More than 300 people have so far objected to a battery energy storage system (BESS) near Heath village in Wakefield.
Residents claim the proposed site poses a serious fire or explosion risk to nearby homes.
A planning application has been submitted to Wakefield Council on behalf of Harmony Energy to build on farmland in the greenbelt near to Heath Common.
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The company says such projects are needed to meet the “monumental challenge” of global climate change and to meet ambitious Government ‘net zero’ greenhouse gas emission targets by 2050.
If successful, at least 30 container-sized units could be put in place on seven hectares of land to hold giant Lithium-Ion batteries to store wind and solar energy.
Colin Daley, of Heath Residents’ Association (HRA), said: “We are not oblivious to the energy needs of the UK and are well aware that current global events mean we have to start looking at other methods of delivering energy to our homes and businesses.
“But not here. We are but custodians of this land and we have to protect and preserve it for future generations.
“The village of Heath is an historic conservation area, rich in heritage and history.
“This plan will have a detrimental impact on three Grade II Listed sites as well as the Heath Conservation Area and Heath Common.
“They should not be in populated areas but in areas with very limited population densities or open countryside.”
“This is a bomb waiting to go off.”
Access to the land would be gained at the junction of the entrance into Heath, opposite the Kings Arms pub.
Residents says up to 600 lorry journeys may be needed to build the site, presenting a hazard on narrow country lanes.
Historic listed buildings near to the proposed site boundary include Dame Mary Bolles Water Tower, Boat Yard House and The Whittling Well.
Close to 350 objections have been submitted since Friday (July 22).
Over the weekend, around 40 people took to the streets to leaflet residents of Heath, Warmfield, the travellers’ site near to Doncaster Road and the City Fields residential development.
An ‘I Love Heath Common’ Facebook page has also been created to raise awareness.
There have been explosions in the UK and abroad linked to energy storage farms, including a fire at a site in Liverpool 12 months ago.
A report, by leading physicist Professor Sir David Melville, states: “It transpires that even for the Liverpool incident in a relatively small BESS, the fire suppression measures were ineffective, the Fire and Rescue Service were inadequately informed and prepared, and a serious fire and large explosion took place which could have resulted in serious injury or death.”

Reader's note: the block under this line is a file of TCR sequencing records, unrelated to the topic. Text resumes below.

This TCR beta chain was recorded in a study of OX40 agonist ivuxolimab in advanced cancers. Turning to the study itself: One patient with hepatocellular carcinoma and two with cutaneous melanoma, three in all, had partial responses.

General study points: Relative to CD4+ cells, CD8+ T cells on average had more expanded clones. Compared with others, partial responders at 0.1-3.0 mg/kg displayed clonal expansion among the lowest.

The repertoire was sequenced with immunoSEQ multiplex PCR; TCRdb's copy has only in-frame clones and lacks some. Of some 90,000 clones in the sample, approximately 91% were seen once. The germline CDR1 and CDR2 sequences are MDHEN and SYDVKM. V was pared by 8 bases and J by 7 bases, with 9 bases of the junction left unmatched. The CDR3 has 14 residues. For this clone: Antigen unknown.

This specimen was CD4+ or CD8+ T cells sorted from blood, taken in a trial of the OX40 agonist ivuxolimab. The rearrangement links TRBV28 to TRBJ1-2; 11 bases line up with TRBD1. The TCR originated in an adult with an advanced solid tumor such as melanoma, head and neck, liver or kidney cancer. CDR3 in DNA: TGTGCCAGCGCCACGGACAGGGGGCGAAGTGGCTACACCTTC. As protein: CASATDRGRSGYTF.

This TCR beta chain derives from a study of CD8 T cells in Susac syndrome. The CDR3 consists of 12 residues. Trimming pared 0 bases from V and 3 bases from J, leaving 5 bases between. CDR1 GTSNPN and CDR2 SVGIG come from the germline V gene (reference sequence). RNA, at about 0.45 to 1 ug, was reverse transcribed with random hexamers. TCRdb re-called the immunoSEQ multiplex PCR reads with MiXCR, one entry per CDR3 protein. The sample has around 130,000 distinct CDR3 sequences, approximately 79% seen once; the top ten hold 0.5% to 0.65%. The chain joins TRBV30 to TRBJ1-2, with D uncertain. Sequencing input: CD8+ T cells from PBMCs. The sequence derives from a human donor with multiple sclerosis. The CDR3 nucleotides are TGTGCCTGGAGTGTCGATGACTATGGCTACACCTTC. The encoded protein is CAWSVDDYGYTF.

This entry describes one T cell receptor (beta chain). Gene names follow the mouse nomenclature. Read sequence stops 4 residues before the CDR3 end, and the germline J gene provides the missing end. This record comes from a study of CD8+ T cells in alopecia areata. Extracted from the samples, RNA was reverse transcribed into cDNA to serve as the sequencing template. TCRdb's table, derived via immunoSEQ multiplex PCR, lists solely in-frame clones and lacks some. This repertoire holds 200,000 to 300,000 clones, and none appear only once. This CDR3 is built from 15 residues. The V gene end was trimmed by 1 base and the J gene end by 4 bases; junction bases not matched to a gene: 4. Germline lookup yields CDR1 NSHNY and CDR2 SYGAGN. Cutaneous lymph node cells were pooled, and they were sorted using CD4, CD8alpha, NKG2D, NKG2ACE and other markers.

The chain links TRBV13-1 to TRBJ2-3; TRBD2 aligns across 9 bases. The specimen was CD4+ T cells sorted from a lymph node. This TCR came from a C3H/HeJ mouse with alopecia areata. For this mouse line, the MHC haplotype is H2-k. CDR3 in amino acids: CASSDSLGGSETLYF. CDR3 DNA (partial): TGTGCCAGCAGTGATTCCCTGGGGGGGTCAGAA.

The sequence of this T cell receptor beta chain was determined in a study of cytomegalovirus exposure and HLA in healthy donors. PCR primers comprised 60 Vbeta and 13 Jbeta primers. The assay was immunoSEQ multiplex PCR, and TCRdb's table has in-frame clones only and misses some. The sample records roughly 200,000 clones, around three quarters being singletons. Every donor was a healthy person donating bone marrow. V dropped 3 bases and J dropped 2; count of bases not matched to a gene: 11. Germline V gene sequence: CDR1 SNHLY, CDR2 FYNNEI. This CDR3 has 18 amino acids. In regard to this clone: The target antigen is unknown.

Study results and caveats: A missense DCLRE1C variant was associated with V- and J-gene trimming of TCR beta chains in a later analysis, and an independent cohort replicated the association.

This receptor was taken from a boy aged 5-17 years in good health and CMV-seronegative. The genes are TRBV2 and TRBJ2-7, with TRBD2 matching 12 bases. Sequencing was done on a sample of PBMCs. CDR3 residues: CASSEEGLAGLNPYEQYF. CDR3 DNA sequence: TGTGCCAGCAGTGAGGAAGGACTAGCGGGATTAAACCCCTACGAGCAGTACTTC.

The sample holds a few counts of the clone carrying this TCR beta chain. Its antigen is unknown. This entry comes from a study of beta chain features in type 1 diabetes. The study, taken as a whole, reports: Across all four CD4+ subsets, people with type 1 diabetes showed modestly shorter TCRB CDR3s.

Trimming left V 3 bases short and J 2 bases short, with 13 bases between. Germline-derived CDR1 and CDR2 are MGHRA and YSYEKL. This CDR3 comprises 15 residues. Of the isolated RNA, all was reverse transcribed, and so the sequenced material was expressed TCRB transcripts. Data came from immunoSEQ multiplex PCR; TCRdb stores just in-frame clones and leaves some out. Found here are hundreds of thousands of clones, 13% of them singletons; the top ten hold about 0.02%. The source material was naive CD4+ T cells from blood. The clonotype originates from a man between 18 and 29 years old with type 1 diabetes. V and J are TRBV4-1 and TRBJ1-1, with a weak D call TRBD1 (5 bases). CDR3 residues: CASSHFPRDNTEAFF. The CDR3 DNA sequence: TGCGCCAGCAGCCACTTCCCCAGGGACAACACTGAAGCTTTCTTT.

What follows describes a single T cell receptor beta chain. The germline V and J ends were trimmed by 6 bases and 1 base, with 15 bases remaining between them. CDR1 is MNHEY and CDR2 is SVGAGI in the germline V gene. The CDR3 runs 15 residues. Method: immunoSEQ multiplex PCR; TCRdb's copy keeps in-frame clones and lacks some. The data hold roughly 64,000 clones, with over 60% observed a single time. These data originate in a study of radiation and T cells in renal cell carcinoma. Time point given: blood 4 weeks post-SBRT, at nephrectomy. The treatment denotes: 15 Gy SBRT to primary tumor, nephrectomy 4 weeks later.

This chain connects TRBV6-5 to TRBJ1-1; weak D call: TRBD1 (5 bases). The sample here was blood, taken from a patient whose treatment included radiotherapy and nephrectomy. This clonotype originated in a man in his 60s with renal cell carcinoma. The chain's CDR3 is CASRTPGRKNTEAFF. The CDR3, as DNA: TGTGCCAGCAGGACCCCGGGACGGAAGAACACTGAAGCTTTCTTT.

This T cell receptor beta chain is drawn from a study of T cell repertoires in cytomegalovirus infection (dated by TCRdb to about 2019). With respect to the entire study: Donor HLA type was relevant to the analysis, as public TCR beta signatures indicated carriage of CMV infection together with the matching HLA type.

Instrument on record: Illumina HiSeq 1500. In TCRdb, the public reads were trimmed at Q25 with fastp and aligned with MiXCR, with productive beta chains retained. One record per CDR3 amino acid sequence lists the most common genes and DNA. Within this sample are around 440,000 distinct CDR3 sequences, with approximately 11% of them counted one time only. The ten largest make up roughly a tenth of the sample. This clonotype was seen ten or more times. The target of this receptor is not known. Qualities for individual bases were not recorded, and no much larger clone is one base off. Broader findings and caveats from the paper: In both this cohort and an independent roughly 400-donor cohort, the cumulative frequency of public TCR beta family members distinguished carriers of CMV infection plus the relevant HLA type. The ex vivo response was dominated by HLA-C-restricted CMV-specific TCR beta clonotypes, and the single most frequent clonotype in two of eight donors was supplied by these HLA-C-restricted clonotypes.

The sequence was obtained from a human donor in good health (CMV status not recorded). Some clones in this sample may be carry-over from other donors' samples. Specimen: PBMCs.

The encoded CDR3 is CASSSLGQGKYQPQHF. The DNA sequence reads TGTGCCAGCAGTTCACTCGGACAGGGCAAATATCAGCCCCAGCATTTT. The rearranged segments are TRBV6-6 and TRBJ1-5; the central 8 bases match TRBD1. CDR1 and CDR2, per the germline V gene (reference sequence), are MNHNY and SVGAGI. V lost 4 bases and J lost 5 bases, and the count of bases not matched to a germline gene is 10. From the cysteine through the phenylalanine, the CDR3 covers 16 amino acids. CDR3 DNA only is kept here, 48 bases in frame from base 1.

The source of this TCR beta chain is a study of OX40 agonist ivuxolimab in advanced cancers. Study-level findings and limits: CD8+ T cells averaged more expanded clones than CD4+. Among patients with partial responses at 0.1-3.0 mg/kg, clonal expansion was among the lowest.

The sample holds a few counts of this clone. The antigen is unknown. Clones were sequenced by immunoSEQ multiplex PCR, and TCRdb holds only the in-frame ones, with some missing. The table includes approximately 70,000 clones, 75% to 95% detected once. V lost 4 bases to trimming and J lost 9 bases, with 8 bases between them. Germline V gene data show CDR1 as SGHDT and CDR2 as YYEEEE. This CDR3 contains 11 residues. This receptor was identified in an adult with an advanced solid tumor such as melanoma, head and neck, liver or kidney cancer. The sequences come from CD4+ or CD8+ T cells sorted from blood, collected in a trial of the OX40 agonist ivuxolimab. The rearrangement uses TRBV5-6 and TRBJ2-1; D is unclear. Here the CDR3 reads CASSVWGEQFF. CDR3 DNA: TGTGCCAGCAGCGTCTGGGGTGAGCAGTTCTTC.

California has already introduced new legislation insisting that all BESS are located at least one mile away from residents.
Harmony Energy said there would be no construction traffic through Heath village and it would have a ‘low’ impact on the conservation area.
A statement from the company said: “We are conscientious of the loss of green space, and whilst this happens to be the loss of part of an intensively farmed field, in its place, we are proposing to plant 4.4 hectares of species-rich grassland and new woodland, providing a biodiversity net gain of 141.34 per cent, over and above the current ecological value of the farm field.
“This will provide a significant benefit to local wildlife.”
“Whilst we cannot comment on the specifics of the Liverpool fire, this is an extremely rare event and all battery technology is rigorously fire tested and monitored.
“We would welcome the opportunity to discuss this in more detail with Heath Residents’ Association.
“Battery sites are required to be sited next door to substations and the Wakefield B substation next to our proposal has spare capacity to accommodate it, thus enabling a vitally important contribution towards reducing our carbon emissions.
“There has never been a more pressing time to act quickly concerning energy security and combating rising temperatures, and we hope that the substantial benefits of the scheme, including; habitat creation, energy security, reduction of carbon emissions, business rates totalling over £150k per annum and a £10k per annum community benefit fund for the project’s operational lifespan, are realised.”
Bronwen Knight, Wakefield Council’s Service Director for Planning, Transportation and Strategic Highways, said: “The application will be advertised by site notice and in the local newspaper by the end of this week.
“It will be considered in line with local and national planning application guidance.”